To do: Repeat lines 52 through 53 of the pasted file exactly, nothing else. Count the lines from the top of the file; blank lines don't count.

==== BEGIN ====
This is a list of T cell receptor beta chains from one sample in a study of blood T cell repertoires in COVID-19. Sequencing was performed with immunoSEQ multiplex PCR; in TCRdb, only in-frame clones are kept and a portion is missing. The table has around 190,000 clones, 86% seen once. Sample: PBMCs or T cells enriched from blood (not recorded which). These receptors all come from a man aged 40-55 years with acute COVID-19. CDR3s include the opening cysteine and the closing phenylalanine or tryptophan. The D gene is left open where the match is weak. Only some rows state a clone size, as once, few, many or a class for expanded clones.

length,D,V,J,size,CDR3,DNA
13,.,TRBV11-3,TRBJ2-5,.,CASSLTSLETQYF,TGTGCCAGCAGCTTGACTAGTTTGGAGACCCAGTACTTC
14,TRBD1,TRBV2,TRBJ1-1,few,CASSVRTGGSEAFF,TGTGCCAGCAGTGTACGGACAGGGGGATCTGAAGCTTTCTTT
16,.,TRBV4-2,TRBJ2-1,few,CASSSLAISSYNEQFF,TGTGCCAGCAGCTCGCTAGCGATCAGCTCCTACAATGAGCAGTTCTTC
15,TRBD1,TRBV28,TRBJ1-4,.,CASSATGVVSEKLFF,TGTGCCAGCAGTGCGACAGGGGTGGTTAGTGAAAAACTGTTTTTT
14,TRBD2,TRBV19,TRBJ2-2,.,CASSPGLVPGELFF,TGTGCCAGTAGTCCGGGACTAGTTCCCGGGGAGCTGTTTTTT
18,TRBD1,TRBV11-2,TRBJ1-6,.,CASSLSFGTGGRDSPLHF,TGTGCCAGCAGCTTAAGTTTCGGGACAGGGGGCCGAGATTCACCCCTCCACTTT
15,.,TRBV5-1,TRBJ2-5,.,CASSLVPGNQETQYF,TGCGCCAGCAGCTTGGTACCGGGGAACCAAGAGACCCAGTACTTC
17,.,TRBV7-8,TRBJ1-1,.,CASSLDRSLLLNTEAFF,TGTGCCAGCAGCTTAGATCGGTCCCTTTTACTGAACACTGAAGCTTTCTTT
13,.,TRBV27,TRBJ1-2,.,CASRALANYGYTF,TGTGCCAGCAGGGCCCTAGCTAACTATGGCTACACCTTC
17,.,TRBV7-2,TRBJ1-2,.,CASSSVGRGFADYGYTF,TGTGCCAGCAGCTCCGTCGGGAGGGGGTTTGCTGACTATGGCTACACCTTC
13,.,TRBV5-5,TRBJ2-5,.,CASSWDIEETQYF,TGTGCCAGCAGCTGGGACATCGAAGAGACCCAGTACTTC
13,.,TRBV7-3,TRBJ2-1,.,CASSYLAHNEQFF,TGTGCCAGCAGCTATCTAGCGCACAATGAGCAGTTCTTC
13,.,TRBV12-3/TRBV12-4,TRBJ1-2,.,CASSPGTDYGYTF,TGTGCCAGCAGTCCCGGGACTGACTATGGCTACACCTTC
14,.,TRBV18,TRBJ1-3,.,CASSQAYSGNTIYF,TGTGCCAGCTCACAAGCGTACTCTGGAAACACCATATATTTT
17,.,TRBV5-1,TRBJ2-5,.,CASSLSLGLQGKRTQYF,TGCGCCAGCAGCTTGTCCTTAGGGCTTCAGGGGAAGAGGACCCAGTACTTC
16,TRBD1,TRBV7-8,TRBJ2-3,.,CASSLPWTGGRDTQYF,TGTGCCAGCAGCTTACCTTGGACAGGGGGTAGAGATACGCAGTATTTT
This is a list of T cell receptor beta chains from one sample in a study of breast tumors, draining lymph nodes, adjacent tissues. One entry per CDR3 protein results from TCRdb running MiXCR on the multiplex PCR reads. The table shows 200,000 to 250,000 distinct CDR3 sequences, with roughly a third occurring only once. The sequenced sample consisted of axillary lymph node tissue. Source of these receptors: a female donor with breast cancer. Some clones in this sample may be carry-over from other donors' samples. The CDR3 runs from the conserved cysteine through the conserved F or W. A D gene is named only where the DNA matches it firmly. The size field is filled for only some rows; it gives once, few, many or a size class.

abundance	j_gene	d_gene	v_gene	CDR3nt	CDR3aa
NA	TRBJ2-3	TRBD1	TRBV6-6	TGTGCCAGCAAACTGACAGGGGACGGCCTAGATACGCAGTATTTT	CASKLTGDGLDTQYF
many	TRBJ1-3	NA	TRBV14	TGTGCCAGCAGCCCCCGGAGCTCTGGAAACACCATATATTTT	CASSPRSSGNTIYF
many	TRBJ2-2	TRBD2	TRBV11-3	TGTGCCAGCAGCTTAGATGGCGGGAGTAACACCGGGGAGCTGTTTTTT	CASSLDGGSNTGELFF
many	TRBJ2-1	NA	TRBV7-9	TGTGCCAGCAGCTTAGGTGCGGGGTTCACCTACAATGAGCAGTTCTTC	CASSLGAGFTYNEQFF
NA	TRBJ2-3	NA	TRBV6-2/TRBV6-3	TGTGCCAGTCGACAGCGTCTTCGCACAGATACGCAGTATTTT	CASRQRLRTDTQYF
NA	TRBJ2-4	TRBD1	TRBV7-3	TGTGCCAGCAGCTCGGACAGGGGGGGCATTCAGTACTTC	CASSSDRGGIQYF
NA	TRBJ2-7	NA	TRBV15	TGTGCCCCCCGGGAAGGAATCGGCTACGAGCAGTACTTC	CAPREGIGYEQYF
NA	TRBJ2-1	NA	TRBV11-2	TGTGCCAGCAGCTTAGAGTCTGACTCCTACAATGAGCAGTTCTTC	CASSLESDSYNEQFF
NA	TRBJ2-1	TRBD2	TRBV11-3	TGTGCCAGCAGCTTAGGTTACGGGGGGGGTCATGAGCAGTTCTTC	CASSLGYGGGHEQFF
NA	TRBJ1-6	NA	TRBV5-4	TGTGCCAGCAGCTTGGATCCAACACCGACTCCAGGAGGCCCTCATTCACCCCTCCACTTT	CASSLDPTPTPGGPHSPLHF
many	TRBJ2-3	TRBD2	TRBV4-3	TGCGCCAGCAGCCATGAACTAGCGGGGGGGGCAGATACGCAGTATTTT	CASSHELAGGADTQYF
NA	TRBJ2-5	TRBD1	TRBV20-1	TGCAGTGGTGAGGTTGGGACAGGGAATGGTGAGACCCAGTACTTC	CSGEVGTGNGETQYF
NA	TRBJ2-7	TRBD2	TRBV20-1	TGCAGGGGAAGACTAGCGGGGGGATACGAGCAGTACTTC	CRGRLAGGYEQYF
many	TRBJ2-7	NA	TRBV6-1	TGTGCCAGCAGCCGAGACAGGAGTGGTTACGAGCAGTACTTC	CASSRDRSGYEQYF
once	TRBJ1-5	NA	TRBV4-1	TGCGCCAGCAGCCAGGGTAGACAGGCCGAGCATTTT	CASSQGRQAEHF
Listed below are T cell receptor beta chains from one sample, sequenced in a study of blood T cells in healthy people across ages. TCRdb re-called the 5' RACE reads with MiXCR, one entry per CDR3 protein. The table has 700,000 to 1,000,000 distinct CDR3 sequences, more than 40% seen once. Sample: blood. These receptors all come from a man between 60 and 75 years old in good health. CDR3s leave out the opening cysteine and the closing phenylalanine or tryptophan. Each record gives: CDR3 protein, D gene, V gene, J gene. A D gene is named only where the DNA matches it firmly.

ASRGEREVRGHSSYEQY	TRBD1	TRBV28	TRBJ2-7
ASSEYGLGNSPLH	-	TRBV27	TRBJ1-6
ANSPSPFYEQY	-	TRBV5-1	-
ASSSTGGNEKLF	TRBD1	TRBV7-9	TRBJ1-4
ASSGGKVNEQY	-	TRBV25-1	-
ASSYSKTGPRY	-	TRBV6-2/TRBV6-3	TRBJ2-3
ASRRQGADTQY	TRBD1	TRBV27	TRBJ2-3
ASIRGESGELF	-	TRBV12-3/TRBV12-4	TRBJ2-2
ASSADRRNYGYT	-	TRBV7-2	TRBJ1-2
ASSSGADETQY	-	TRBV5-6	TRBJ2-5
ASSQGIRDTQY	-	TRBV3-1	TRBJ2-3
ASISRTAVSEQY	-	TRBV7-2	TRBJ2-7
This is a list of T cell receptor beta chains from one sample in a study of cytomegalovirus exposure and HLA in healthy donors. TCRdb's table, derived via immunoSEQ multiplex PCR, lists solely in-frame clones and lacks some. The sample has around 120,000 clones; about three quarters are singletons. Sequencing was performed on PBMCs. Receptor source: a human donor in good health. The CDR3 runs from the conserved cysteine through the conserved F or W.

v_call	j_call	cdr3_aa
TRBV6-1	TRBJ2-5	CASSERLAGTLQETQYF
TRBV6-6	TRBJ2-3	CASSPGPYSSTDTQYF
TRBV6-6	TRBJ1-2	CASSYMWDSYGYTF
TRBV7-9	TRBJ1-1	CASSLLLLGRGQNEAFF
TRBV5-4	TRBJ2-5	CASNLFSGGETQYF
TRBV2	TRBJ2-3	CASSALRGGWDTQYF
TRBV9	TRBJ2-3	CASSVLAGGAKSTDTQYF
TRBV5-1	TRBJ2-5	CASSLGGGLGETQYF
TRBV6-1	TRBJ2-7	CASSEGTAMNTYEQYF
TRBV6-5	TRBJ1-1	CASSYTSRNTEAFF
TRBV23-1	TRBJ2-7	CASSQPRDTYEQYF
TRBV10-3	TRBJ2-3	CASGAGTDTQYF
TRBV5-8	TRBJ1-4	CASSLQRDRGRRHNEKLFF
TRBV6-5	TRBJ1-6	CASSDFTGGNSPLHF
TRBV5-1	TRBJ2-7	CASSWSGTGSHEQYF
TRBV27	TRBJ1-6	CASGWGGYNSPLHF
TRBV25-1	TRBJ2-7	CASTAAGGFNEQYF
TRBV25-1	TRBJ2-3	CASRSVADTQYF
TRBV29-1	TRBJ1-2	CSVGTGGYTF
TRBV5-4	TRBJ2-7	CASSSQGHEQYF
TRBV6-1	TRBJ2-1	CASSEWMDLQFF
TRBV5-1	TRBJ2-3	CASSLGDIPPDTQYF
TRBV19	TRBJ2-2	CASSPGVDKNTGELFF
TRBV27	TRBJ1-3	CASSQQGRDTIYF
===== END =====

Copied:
TRBV6-6	TRBJ2-3	CASSPGPYSSTDTQYF
TRBV6-6	TRBJ1-2	CASSYMWDSYGYTF